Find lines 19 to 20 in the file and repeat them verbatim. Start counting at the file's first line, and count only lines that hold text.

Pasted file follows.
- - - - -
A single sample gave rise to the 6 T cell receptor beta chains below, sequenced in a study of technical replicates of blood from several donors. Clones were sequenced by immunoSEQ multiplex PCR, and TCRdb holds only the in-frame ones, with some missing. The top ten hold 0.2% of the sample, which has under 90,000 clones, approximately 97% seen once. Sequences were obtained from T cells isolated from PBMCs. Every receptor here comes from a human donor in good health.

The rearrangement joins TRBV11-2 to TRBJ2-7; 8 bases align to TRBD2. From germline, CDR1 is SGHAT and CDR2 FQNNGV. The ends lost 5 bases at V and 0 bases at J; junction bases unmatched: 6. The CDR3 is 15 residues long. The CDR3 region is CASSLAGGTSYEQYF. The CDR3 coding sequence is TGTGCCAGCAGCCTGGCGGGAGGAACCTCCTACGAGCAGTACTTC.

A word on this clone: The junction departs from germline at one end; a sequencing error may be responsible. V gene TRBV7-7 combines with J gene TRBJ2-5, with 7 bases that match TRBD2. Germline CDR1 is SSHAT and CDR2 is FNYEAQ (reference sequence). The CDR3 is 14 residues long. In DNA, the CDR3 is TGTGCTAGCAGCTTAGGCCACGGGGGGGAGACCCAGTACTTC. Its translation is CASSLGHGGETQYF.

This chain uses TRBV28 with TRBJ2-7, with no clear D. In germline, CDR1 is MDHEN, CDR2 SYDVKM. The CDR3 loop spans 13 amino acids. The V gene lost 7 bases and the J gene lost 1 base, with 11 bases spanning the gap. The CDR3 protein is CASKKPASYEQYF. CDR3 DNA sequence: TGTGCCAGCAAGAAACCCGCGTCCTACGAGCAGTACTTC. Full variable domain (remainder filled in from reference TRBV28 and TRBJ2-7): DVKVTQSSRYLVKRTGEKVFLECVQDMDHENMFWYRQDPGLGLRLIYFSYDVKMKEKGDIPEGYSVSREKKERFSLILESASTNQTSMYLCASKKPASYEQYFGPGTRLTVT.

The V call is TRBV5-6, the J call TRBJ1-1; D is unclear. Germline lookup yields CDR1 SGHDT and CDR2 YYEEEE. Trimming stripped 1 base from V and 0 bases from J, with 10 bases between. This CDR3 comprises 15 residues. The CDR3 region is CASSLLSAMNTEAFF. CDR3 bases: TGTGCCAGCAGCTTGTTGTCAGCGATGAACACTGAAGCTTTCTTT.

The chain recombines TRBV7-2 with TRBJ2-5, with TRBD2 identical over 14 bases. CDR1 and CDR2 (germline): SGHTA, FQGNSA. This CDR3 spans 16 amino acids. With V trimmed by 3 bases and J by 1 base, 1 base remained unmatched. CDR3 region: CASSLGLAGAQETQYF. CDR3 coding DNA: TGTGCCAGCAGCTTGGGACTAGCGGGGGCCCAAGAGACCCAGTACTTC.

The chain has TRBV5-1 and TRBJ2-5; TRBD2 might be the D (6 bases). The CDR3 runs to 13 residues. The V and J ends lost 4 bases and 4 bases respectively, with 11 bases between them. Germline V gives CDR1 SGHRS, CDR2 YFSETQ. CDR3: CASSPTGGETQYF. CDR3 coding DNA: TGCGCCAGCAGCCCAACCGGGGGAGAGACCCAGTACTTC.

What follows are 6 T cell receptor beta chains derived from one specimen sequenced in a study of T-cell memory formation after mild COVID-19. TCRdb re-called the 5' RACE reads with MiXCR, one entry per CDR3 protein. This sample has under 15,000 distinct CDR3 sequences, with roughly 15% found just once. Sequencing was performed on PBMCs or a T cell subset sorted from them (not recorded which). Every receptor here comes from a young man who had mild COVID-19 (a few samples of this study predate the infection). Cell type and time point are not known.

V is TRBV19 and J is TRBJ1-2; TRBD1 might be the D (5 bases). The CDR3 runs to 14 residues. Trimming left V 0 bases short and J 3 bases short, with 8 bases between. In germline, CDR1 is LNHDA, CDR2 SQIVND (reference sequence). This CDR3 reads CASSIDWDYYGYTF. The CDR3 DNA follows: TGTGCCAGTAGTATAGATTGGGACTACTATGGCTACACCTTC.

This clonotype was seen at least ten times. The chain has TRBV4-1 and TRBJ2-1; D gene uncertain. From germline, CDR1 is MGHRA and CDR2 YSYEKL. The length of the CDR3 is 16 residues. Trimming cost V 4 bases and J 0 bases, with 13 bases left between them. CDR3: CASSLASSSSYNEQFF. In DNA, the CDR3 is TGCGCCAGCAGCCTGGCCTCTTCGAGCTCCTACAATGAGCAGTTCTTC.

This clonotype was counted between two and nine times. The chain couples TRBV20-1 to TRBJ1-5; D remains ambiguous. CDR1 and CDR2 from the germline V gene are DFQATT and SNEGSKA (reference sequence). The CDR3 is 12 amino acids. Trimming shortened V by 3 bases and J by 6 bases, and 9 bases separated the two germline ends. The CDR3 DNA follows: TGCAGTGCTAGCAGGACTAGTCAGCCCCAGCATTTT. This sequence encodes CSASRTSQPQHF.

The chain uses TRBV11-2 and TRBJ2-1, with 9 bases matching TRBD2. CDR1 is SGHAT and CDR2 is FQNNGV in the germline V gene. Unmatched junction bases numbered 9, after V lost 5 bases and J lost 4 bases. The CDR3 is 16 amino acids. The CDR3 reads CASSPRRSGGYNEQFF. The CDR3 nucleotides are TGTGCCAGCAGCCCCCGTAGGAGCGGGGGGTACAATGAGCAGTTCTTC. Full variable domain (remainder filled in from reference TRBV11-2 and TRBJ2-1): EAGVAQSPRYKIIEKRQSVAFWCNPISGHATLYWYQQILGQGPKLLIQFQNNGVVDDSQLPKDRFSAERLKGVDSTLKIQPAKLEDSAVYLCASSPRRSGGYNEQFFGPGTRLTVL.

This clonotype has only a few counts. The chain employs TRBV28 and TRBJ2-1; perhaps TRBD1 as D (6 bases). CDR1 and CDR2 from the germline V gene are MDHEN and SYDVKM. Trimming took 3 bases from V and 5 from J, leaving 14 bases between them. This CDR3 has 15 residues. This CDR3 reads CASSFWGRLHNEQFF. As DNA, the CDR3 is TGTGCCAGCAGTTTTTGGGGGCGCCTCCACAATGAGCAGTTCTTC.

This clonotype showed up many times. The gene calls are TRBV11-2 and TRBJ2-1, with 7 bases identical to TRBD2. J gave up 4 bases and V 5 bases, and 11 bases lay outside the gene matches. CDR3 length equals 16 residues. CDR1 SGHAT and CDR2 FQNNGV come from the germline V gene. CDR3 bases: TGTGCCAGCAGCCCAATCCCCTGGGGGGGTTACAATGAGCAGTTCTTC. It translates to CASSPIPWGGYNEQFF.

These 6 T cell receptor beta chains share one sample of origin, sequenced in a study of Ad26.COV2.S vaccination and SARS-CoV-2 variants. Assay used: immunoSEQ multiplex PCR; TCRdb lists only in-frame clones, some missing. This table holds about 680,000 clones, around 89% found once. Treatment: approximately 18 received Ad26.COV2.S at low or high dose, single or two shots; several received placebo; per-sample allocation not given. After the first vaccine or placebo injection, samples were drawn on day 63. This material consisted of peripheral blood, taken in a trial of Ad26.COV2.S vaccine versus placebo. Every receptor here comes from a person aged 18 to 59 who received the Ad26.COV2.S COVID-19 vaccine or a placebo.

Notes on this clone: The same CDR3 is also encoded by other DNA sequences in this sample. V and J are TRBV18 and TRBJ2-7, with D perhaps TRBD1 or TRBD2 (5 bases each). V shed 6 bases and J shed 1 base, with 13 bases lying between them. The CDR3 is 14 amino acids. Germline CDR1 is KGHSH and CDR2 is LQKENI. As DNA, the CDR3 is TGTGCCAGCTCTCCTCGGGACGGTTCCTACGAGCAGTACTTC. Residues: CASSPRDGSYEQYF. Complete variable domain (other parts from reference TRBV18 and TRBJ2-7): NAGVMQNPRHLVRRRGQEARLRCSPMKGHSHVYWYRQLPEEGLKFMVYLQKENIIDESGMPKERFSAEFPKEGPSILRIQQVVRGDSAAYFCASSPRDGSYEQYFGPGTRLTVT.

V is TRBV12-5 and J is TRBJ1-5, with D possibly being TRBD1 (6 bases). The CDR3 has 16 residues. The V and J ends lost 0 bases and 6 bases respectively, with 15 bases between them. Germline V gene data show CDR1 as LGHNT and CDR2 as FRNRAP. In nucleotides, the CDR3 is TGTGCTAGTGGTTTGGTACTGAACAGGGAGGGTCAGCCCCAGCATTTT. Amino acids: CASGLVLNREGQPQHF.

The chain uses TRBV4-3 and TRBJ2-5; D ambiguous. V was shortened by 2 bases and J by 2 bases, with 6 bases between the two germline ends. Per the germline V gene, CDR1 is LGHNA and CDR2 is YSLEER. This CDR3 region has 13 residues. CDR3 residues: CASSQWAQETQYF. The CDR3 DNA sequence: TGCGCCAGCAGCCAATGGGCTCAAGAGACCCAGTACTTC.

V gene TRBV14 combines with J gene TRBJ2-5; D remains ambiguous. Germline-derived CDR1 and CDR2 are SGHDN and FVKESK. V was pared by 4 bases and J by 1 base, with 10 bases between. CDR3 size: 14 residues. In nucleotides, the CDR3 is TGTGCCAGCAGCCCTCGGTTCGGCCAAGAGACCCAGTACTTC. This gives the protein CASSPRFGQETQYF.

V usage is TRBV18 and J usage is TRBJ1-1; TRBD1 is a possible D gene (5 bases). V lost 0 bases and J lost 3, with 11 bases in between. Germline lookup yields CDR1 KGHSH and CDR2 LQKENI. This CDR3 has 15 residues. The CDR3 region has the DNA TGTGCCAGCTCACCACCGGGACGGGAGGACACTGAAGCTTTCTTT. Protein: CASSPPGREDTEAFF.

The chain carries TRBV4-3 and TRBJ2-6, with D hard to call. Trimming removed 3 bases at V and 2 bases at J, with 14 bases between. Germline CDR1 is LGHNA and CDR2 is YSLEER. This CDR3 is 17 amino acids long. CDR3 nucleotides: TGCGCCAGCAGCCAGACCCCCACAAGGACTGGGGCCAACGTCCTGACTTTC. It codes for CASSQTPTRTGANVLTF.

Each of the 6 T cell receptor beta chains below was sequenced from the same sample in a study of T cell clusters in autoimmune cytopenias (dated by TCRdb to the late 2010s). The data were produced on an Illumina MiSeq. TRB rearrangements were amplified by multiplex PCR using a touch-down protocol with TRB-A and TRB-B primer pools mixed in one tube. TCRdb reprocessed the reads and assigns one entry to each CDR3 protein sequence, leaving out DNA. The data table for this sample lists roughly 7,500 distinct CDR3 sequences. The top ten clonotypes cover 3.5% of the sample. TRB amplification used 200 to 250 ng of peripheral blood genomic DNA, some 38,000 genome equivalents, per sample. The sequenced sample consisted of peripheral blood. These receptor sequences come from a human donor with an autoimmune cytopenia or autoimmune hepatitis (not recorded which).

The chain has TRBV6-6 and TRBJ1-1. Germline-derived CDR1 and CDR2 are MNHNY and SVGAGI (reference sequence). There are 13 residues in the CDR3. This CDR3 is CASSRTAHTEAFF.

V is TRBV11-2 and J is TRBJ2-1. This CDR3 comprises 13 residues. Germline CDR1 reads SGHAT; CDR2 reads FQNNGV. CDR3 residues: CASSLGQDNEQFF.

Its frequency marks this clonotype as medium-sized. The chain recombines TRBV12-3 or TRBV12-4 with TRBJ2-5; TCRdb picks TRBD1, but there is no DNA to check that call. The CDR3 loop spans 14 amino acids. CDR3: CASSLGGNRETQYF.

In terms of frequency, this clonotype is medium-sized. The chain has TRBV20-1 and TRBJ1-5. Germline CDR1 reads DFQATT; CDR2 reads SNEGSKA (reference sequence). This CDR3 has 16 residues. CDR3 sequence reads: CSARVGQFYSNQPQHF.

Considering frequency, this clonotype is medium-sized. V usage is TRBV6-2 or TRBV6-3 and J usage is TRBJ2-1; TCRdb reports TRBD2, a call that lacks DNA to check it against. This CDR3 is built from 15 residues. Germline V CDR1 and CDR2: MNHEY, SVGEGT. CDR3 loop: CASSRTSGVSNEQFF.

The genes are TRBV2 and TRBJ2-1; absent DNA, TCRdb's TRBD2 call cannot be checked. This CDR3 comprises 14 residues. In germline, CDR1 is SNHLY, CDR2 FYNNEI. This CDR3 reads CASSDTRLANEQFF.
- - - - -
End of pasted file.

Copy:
V gene TRBV14 combines with J gene TRBJ2-5; D remains ambiguous. Germline-derived CDR1 and CDR2 are SGHDN and FVKESK. V was pared by 4 bases and J by 1 base, with 10 bases between. CDR3 size: 14 residues. In nucleotides, the CDR3 is TGTGCCAGCAGCCCTCGGTTCGGCCAAGAGACCCAGTACTTC. This gives the protein CASSPRFGQETQYF.

V usage is TRBV18 and J usage is TRBJ1-1; TRBD1 is a possible D gene (5 bases). V lost 0 bases and J lost 3, with 11 bases in between. Germline lookup yields CDR1 KGHSH and CDR2 LQKENI. This CDR3 has 15 residues. The CDR3 region has the DNA TGTGCCAGCTCACCACCGGGACGGGAGGACACTGAAGCTTTCTTT. Protein: CASSPPGREDTEAFF.